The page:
Sales are plummeting, employees have had their working hours reduced, and companies are laying off a large part of their workforce. Thuringia’s economy has been hit hard by the corona pandemic, plunging the state into a deep recession. A research team from the Chair of Economic Geography at the University of Jena has been examining the severity of the consequences. Although the study paints a bleak picture, it also highlights clear differences between regions and industries – and suggests that it is possible to overcome this critical situation.
»We haven’t found any winners in this crisis. Our results rather suggest that almost all companies in Thuringia are affected to a greater or lesser extent«, reports Björn Braunschweig, an expert in the regional analysis of economic cycles at the University of Jena. Over the past few weeks and months, he’s been working with a research team led by him and the Economic Geography Chair, Prof Dr Sebastian Henn, to analyse over 900 surveys on the effects of the corona crisis completed by companies and freelancers throughout Thuringia.
The researchers from the Institute of Geography were quick to react to the pandemic, conducting their first anonymous online surveys in the city of Jena with the support of Jena Business Development in April – just a few weeks after the virus had reached Germany. Shortly afterwards, they decided to expand the project to the entire federal state, and they’ve since collected results from the districts of Greiz, Saale-Holzland-Kreis, Weimarer Land and Wartburgkreis, as well as the cities of Weimar, Jena, Eisenach and Gotha.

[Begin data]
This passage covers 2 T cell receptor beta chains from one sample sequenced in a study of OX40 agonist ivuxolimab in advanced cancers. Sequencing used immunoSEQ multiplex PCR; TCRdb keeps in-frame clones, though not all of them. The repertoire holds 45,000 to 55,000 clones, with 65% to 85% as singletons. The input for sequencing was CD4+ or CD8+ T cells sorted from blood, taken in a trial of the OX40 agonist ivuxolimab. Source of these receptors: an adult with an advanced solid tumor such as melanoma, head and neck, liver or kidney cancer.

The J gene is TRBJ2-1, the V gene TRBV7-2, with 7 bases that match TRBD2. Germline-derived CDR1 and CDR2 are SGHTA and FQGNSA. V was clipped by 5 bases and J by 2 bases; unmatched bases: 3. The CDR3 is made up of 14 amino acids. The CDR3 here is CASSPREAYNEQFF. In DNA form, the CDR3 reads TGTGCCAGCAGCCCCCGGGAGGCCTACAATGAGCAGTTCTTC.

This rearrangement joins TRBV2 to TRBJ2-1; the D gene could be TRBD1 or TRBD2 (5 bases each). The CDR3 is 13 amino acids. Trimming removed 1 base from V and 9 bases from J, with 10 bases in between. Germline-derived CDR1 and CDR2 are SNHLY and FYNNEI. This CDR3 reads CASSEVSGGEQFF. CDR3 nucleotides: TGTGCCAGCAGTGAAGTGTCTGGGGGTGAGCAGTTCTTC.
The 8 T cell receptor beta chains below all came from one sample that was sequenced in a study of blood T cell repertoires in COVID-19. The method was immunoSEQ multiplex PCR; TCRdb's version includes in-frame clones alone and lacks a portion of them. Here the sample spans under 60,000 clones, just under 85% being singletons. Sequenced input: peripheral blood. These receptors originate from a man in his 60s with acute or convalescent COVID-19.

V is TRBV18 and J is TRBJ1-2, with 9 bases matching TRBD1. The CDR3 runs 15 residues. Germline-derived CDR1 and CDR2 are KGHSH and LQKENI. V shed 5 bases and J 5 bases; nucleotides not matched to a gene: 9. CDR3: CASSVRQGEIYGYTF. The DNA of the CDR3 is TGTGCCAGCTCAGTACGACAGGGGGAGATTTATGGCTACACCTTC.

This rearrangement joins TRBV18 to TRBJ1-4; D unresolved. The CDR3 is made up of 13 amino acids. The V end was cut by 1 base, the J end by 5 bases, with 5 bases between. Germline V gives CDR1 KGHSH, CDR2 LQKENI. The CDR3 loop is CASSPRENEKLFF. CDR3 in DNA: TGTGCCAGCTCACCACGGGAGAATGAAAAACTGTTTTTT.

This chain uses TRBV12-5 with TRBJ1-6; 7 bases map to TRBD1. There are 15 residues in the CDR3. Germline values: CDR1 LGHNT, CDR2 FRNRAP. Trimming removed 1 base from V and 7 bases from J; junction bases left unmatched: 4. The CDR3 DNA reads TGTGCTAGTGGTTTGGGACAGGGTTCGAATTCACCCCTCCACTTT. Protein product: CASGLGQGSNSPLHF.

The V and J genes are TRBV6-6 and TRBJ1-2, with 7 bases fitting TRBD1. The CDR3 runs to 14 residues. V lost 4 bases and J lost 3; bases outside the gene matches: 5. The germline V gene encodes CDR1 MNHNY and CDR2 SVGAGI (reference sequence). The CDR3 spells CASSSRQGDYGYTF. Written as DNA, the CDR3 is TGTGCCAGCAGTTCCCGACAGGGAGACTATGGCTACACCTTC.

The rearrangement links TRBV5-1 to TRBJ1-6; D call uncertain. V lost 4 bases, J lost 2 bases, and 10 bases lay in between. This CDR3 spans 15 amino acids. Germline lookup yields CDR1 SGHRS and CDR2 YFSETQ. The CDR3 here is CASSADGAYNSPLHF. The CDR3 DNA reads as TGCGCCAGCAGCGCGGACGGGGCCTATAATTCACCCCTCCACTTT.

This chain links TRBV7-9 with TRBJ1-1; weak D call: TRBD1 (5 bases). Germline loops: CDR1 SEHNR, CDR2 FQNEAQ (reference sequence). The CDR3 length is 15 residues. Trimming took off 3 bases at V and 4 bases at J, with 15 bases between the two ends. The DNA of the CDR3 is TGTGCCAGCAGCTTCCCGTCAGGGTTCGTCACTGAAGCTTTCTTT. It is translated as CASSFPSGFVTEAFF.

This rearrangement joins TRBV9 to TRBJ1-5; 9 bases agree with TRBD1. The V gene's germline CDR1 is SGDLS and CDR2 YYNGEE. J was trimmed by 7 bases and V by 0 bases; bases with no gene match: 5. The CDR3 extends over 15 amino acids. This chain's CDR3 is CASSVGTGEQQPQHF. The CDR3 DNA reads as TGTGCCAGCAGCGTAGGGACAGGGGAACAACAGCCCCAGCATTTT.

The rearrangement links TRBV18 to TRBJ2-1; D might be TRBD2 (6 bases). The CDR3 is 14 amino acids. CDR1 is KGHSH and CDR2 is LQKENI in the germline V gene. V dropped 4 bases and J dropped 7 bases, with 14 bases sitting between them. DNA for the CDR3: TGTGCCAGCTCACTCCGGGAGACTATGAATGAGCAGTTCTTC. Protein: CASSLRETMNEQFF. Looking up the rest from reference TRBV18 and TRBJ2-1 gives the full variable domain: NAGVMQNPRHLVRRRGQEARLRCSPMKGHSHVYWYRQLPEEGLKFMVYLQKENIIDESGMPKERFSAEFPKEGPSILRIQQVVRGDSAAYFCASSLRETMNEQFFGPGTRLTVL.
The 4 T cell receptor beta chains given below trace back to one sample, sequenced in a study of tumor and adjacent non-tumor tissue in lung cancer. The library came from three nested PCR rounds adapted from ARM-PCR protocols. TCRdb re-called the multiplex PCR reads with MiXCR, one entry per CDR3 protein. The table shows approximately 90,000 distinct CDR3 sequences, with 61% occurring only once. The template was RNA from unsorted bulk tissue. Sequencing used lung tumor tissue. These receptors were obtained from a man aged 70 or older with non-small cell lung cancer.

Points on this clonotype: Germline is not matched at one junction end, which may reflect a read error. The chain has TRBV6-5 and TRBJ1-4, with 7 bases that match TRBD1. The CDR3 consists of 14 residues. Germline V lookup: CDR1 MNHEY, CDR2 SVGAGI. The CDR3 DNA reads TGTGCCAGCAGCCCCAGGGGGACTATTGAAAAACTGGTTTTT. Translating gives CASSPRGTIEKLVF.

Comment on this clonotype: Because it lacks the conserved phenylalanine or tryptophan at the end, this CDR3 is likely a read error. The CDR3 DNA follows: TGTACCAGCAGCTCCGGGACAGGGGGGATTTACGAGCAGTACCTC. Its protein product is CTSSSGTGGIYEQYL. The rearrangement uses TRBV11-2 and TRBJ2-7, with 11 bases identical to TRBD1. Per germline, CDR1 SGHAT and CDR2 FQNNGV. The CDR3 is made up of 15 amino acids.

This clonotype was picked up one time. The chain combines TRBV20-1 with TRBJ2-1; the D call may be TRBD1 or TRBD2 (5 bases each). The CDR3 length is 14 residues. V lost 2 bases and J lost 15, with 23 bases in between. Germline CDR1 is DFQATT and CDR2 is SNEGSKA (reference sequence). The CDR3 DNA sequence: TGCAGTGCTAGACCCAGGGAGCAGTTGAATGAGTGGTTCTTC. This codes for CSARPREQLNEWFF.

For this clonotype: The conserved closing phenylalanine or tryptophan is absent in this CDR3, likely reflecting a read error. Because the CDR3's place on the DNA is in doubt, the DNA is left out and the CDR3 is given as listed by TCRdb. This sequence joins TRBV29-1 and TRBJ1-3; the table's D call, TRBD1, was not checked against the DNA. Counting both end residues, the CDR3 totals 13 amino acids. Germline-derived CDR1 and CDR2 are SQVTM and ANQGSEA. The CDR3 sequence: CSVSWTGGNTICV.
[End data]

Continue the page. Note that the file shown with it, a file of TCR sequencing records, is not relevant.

Huge declines in retail, arts and hospitality
The results reveal that companies in all sectors report a sharp drop in sales from March on. As expected, retail has been hit particularly hard due to the lack of customers during lockdown. Higher losses were only reported by companies in the arts, entertainment, recreation and hospitality sectors, where sales have declined by over 80 percent. The effects of these losses are not only borne by owners, but also their employees who have had their working hours reduced and even been released in more serious cases.
However, there are regional differences: The city of Jena and its outskirts have not been hit as hard as rural areas. »That’s mainly because Jena has a lot of high-tech companies and manufacturing businesses that are key players on national and international markets«, explains Braunschweig. In fact, no evidence has been found to support the commonly voiced theory that the corona crisis is reducing the importance of international networks.
But the pandemic did not only impact revenue and expenditure; it is also changing corporate cultures. During the ongoing crisis, almost all companies are depending on digital means of communication and finding new ways to share information. The associated obstacles have not proved too daunting for the IT sector, in which companies are increasingly based in urban areas and have the technical expertise. This is another area where companies in rural areas are at a disadvantage; they recognize the need but are often missing the technical infrastructure. According to Braunschweig, the internet connection is often so poor in sparsely populated areas that video conferencing and other web-based services are hardly possible.